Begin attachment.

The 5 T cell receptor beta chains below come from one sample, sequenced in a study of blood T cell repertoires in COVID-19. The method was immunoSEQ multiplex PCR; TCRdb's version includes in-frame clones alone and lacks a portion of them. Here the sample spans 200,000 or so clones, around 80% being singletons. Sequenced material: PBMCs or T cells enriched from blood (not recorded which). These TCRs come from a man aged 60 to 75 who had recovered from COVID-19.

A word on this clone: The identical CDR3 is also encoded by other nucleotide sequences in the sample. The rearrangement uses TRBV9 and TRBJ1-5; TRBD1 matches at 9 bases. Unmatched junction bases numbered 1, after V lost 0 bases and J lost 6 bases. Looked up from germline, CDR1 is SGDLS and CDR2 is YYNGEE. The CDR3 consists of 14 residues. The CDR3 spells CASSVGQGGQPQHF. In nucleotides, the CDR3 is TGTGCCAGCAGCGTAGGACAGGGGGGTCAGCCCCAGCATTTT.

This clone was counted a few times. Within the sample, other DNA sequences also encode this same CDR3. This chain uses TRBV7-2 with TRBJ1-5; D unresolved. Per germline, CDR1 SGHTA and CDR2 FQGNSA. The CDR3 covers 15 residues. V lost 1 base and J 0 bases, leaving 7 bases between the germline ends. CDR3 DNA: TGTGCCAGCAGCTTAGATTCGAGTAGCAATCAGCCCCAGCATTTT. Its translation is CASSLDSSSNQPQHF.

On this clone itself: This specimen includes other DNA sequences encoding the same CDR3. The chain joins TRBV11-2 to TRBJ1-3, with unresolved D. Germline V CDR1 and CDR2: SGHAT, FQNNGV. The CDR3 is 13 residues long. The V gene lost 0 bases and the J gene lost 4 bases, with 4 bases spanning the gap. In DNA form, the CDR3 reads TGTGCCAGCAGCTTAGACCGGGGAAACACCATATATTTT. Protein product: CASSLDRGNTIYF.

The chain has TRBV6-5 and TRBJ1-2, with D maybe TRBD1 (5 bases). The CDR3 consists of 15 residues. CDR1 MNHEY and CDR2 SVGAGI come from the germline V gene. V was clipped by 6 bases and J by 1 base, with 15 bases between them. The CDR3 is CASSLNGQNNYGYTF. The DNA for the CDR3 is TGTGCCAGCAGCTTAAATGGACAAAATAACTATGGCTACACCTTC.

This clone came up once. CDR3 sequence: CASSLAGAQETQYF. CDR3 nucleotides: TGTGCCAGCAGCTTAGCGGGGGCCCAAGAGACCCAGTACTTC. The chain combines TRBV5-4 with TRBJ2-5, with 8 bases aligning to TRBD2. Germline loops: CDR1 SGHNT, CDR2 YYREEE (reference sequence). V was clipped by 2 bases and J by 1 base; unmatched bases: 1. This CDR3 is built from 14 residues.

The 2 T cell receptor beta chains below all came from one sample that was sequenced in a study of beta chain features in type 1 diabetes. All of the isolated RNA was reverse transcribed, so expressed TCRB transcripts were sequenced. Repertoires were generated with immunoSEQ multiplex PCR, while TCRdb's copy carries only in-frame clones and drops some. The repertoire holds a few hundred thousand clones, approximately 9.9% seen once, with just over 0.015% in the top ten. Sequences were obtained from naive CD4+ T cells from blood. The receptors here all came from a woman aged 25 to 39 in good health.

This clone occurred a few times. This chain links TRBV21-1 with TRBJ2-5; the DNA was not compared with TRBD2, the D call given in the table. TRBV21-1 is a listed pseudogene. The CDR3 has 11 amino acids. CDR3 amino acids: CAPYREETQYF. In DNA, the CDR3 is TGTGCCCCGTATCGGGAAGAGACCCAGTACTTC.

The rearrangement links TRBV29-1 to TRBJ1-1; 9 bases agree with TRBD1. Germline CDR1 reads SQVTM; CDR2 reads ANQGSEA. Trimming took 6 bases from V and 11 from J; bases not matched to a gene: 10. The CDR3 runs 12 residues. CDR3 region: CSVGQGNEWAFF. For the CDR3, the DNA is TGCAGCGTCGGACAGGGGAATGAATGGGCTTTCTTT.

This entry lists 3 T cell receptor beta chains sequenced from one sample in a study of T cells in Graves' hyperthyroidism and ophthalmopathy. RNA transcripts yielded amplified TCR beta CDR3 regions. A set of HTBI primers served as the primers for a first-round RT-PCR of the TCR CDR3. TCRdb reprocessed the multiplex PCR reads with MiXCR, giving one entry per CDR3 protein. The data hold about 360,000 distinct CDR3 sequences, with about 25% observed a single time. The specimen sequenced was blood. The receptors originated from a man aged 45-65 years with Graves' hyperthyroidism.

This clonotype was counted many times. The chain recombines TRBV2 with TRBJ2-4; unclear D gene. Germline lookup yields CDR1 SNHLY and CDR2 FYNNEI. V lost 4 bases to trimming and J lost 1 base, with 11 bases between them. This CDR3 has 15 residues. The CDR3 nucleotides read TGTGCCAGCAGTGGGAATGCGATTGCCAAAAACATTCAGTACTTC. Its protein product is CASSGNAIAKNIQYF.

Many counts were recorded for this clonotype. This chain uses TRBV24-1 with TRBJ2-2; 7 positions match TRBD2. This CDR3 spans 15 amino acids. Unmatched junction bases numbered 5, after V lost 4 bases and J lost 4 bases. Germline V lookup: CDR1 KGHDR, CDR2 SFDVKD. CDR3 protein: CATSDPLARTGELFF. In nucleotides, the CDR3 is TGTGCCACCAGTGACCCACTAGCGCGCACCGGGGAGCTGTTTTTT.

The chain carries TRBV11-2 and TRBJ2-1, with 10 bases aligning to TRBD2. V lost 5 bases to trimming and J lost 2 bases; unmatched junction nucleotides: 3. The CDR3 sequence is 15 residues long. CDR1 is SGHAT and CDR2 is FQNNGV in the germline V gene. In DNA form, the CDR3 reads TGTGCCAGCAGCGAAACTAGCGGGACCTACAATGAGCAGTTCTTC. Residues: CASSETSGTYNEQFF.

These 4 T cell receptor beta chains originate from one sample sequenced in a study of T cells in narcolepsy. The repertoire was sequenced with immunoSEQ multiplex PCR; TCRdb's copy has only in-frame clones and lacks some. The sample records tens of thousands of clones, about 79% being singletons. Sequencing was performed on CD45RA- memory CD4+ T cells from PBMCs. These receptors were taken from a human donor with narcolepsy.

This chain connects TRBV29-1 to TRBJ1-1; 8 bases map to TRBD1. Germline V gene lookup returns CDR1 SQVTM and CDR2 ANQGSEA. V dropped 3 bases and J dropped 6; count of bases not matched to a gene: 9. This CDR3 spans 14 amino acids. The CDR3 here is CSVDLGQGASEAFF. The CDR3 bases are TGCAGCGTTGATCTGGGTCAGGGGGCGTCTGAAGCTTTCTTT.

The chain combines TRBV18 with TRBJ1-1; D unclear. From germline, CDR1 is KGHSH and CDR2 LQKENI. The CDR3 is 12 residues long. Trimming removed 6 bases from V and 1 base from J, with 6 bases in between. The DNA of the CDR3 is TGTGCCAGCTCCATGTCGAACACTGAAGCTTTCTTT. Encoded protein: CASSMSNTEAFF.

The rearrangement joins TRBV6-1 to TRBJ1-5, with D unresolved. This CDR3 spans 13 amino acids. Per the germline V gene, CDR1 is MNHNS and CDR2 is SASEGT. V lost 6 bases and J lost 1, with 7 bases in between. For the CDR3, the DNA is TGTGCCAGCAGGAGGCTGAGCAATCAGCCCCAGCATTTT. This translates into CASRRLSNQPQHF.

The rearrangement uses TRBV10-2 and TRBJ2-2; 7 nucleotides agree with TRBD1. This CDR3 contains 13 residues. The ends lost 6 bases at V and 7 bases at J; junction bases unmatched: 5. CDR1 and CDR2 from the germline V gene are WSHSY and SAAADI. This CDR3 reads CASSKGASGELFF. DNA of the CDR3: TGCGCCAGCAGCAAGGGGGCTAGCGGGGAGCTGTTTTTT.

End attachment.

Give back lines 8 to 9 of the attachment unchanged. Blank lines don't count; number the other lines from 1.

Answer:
This clone occurred a few times. This chain links TRBV21-1 with TRBJ2-5; the DNA was not compared with TRBD2, the D call given in the table. TRBV21-1 is a listed pseudogene. The CDR3 has 11 amino acids. CDR3 amino acids: CAPYREETQYF. In DNA, the CDR3 is TGTGCCCCGTATCGGGAAGAGACCCAGTACTTC.

The rearrangement links TRBV29-1 to TRBJ1-1; 9 bases agree with TRBD1. Germline CDR1 reads SQVTM; CDR2 reads ANQGSEA. Trimming took 6 bases from V and 11 from J; bases not matched to a gene: 10. The CDR3 runs 12 residues. CDR3 region: CSVGQGNEWAFF. For the CDR3, the DNA is TGCAGCGTCGGACAGGGGAATGAATGGGCTTTCTTT.